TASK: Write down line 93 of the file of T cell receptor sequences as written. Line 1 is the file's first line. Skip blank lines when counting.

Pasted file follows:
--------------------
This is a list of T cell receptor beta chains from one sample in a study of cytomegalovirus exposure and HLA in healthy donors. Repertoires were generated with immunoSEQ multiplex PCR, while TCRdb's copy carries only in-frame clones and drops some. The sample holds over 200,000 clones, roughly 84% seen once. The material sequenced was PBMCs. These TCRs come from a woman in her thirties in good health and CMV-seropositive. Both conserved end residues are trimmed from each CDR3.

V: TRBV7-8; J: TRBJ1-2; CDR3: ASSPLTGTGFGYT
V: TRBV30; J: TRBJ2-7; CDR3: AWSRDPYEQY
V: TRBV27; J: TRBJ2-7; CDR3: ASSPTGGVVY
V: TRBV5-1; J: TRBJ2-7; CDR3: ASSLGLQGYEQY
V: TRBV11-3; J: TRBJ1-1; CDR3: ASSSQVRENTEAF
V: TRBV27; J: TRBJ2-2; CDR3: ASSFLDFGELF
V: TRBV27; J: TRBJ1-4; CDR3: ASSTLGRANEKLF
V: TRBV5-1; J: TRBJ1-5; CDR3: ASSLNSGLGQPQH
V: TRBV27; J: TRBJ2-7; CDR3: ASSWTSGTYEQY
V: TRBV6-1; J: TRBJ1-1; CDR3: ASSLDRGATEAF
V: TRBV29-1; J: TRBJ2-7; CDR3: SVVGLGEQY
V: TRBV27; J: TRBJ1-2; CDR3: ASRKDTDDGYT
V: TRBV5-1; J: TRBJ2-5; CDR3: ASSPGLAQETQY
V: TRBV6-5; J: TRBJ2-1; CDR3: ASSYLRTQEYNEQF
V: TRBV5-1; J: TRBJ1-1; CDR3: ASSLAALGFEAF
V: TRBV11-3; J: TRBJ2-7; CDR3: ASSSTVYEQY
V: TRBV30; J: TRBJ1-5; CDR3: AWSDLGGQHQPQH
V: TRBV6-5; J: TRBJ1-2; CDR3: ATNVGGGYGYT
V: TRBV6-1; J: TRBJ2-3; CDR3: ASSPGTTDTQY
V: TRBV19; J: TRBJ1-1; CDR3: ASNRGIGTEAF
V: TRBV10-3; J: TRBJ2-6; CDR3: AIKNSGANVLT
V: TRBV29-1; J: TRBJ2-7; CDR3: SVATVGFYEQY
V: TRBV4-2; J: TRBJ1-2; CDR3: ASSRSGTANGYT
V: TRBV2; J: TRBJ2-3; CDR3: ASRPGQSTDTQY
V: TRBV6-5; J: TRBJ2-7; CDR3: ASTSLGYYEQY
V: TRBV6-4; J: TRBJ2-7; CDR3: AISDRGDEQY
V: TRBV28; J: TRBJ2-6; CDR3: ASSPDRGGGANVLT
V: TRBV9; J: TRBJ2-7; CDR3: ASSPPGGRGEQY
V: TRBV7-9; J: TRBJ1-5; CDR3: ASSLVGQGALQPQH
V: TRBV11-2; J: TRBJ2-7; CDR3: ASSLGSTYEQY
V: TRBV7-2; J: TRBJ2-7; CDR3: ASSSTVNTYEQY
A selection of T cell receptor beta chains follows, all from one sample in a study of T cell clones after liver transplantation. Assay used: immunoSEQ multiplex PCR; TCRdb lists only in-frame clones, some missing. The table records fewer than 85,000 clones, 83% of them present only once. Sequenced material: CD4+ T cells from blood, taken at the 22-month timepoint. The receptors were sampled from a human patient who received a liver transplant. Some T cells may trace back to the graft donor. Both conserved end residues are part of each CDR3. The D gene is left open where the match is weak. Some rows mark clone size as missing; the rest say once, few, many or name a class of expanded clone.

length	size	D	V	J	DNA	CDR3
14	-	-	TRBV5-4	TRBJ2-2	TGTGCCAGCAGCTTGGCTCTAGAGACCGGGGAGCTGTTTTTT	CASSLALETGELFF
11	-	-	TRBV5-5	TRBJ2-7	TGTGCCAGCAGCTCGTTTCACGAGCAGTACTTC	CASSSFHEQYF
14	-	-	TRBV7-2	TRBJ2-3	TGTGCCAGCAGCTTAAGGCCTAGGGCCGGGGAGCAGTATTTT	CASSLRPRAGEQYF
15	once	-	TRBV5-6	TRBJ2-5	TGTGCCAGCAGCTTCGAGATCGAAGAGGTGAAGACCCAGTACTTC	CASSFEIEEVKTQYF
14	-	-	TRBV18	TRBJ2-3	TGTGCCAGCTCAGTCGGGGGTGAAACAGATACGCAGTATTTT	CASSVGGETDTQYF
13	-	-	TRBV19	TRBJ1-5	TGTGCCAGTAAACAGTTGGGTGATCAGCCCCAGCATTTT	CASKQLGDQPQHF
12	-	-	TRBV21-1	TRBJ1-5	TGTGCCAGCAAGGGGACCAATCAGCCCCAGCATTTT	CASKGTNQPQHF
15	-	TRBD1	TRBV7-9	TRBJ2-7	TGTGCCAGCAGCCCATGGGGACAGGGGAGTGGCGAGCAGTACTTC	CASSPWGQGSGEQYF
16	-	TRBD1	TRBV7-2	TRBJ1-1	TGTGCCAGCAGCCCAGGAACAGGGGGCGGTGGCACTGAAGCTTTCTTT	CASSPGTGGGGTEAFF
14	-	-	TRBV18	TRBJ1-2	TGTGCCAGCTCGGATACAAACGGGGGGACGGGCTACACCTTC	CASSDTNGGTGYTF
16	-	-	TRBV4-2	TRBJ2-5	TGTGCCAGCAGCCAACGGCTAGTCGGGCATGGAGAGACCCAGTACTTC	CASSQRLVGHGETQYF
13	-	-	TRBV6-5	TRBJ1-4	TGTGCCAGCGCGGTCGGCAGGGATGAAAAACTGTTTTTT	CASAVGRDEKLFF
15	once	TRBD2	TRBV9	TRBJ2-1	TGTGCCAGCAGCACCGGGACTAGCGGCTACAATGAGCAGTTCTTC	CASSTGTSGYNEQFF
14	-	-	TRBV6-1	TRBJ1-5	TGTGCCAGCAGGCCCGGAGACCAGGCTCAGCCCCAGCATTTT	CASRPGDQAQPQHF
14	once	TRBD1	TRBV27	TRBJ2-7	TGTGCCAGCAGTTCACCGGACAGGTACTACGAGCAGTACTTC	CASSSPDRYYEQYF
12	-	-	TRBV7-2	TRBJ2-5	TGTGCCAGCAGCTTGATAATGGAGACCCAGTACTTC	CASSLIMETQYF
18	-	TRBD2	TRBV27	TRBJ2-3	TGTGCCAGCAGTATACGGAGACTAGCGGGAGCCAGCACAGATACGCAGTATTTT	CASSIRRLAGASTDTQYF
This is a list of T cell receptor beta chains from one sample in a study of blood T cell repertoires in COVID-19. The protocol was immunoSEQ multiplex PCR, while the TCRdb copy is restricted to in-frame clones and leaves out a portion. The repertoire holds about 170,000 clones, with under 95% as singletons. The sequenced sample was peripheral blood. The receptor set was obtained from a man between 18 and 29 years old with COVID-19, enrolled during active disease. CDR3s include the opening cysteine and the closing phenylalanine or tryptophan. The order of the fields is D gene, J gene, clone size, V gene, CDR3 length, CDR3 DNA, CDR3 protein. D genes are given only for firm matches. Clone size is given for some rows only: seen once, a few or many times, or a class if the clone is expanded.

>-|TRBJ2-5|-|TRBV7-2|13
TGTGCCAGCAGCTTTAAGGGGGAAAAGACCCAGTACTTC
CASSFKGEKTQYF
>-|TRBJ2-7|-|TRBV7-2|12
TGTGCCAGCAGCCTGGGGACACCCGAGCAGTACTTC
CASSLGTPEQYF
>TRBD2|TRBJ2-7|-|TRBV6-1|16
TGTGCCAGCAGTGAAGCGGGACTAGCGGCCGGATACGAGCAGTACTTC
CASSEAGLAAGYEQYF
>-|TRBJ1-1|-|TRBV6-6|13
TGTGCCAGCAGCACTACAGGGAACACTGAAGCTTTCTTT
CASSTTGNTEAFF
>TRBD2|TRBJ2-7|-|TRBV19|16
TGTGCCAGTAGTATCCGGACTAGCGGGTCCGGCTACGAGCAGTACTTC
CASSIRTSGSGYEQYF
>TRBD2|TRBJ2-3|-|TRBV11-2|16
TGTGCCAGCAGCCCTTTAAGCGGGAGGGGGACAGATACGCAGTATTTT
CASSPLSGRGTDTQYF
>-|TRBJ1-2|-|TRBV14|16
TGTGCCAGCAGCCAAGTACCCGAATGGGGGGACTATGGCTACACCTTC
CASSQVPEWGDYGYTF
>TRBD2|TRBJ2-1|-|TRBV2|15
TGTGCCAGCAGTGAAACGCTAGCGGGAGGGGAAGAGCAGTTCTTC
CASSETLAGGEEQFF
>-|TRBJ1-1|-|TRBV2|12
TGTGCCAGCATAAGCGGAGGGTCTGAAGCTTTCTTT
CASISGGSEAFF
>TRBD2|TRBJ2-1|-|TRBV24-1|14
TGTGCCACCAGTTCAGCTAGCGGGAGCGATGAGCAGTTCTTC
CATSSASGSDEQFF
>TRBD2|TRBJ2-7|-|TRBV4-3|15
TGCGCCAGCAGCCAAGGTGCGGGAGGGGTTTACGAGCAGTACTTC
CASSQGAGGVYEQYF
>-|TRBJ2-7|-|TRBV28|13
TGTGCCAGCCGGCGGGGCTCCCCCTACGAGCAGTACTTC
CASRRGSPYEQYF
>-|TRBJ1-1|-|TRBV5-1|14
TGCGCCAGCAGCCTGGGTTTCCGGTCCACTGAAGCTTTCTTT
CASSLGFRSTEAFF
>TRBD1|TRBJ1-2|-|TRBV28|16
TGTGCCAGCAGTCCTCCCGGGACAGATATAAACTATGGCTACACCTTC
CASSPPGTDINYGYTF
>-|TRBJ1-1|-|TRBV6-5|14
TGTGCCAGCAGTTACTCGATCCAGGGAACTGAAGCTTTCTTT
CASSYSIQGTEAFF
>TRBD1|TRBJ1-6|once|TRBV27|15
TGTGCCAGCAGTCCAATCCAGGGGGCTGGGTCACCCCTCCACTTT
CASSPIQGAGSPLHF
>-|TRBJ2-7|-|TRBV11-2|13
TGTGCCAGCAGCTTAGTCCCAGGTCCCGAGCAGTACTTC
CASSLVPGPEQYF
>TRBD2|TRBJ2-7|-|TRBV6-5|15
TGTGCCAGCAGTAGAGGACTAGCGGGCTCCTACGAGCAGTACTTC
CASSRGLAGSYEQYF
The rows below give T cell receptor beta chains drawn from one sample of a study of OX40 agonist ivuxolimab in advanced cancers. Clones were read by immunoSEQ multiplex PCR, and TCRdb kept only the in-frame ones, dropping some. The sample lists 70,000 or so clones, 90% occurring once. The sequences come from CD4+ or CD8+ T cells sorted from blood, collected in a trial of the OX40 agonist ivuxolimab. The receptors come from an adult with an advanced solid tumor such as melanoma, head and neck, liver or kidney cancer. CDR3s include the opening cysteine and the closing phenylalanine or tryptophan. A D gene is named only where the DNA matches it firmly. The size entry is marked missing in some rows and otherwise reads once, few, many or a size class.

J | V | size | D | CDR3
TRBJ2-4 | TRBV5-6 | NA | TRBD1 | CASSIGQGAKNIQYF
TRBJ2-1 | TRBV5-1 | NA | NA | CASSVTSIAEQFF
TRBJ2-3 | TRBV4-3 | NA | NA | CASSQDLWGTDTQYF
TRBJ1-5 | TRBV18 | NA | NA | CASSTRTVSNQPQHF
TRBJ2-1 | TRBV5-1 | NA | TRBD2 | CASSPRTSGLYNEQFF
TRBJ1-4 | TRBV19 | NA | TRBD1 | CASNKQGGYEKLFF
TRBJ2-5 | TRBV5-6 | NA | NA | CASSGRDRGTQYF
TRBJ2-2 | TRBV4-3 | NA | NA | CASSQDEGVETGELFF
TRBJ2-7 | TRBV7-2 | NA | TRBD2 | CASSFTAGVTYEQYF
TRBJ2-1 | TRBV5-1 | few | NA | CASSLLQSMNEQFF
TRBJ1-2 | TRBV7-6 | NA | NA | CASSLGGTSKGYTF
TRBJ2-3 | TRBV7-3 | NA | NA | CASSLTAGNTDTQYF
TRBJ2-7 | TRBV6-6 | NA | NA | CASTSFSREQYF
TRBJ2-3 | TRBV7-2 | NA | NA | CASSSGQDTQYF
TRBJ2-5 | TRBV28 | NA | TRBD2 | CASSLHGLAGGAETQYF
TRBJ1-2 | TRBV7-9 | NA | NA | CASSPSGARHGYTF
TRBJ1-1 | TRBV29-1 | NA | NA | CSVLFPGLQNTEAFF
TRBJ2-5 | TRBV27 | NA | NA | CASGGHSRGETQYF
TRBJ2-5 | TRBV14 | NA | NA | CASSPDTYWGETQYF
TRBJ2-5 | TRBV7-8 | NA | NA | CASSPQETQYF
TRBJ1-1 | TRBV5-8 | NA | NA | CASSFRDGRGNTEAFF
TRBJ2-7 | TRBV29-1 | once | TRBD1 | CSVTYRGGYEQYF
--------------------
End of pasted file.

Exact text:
TGTGCCAGCAGTCCTCCCGGGACAGATATAAACTATGGCTACACCTTC